We can crosscheck this with the other end of the spectrum. Elite athletes like Michael Phelps, Chad Johnson, and NBA players in general are well known for having crazy diets that include outrageous amounts of calories, fast food, candy, you name it.
You don’t have to go particularly far to find an expert who can explain that if you are burning 8,000 calories a day and 2,000 of the calories you eat are McDonalds, there doesn’t seem to be much of an adverse effect. This, of course, reinforces our finding from level one that calories in vs. calories out is a major factor.
But, we can also look at the things the high performance end of the spectrum is doing and tease out what they deem important. NBA players who can afford it (probably most of them now) usually have a chef/nutritionist that makes sure they are eating a diet that covers the bases of nutrients, both macro and micro. Fighters have experts in hydration that ensure they get the water and salt out of and into their system in the best way possible (although the research is clearly pointing to dehydration as never being safe – as long as there are incentives to dehydrate for weigh-ins, people will need to know how to rehydrate most effectively). Marathon runners carefully time and plan their meals before a race so that their energy stores are at an optimal level but their bodies are not oversatiated. These factors are probably all important.
Levels to Learn From
We do need to be careful, however, as elite athletes have an incentive to try things that may not be beneficial, but are unlikely to be harmful. A good example of this is the much derided “TB12 Method“. Other than being a marketing gimmick, it seems like this is pretty much par for the course for high end athletic diets and training – including the pliability aspect, which is touted here as being the secret ingredient, but has been a focus for elite athletes and trainers for many years. Add to that a bunch of dubious but probably harmless ingredients, and you’ve got a recipe for a ‘guru’ book.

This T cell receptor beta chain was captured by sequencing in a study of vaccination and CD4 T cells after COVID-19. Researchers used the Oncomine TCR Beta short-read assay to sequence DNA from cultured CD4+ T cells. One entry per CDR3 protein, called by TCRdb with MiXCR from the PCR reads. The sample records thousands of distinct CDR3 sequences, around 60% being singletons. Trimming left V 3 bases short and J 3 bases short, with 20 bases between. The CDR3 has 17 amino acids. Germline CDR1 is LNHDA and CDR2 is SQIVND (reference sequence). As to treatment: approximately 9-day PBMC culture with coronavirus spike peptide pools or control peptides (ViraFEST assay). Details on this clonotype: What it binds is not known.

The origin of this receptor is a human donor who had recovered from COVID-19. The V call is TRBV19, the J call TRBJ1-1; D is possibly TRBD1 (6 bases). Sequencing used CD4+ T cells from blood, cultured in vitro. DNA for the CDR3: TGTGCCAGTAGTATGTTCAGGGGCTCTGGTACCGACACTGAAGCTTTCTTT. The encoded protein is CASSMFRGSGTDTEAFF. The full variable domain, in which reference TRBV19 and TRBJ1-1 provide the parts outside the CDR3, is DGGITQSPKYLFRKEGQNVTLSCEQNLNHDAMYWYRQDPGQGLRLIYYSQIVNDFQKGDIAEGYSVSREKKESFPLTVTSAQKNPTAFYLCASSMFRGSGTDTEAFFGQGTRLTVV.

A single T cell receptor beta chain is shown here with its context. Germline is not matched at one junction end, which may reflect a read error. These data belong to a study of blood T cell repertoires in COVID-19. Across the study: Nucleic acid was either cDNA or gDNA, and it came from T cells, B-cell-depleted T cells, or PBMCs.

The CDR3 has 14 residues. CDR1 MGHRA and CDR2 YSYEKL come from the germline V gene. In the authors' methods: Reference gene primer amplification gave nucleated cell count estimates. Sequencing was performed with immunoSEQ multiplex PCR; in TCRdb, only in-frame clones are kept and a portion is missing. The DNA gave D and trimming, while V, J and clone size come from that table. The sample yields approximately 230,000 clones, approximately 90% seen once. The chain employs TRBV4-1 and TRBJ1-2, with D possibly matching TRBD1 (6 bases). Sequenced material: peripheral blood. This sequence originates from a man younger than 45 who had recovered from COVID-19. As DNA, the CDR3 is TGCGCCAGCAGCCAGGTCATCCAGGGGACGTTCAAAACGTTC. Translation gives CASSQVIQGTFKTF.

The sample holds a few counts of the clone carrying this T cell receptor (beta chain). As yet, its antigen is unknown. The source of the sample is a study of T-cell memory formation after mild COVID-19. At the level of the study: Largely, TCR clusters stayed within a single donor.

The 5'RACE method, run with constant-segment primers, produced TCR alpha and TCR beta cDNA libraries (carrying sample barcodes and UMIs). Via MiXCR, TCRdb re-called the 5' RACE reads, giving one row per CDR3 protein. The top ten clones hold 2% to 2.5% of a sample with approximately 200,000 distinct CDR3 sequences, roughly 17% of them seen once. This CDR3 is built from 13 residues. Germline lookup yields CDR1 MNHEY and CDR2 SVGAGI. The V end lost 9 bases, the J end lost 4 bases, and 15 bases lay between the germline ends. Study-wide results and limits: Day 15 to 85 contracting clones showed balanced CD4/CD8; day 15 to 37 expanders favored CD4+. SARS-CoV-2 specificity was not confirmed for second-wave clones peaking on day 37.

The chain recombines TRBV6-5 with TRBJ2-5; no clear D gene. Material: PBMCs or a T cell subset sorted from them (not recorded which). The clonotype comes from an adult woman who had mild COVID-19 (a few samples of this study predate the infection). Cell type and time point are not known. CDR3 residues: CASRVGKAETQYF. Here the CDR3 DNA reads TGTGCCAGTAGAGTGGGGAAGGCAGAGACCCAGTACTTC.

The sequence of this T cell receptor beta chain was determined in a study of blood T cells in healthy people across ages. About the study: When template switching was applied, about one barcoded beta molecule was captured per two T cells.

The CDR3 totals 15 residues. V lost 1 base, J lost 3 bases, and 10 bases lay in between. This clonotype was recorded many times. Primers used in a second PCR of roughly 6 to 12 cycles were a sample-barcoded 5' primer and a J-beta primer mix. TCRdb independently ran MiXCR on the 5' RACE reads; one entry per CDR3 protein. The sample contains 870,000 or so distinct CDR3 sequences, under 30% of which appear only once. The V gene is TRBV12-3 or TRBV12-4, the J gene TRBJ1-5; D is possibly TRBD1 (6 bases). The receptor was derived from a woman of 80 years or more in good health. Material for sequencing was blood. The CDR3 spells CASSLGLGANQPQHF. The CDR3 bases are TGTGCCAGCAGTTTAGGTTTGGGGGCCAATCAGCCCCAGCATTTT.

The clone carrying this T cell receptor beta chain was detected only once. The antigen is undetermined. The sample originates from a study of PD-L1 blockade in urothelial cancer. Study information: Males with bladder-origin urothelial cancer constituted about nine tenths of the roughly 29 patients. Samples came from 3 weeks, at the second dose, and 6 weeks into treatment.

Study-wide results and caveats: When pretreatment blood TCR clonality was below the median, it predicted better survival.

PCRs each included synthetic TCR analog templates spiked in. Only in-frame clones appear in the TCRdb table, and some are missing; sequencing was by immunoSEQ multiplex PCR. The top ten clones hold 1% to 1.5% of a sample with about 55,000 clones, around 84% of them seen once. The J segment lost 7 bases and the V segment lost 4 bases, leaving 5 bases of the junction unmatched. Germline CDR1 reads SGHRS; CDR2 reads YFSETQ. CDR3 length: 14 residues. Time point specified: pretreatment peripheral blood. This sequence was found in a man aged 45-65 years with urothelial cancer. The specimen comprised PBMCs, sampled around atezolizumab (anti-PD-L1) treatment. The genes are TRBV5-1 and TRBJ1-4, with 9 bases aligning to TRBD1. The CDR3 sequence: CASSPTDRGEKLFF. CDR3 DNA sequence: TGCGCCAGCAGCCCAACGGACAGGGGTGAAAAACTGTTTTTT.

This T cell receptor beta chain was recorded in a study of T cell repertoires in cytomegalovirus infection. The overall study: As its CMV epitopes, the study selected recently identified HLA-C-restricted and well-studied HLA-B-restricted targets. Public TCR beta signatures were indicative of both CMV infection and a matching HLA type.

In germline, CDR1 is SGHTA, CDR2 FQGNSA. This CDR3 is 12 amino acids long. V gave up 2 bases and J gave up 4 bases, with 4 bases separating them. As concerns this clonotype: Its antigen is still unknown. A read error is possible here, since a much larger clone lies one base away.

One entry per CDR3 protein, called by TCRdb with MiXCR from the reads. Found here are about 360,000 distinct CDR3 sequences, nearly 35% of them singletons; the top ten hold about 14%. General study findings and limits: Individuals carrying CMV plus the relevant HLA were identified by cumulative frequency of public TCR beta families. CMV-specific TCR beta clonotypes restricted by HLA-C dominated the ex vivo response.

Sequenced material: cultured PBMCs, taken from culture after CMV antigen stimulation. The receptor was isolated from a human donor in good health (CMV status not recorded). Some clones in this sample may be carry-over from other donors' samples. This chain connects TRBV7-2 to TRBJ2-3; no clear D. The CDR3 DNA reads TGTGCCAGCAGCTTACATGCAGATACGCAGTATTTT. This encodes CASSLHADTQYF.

However, they will occasionally find something groundbreaking and useful, which is why it can be especially good to see what is picking up traction among the best of the best. Most elite athletes fifty years ago thought weight training was counterproductive for their sport – that was the conventional wisdom from basketball to boxing to badminton. Today almost all elite athletes put up numbers in the weight room that would staple an average joe to the floor.
When you see a movement like that – a sustained shift in conventional wisdom beginning with the people with the most to lose (and gain), that is how you can identify a point of real value and leverage, and potentially benefit from being early to the game.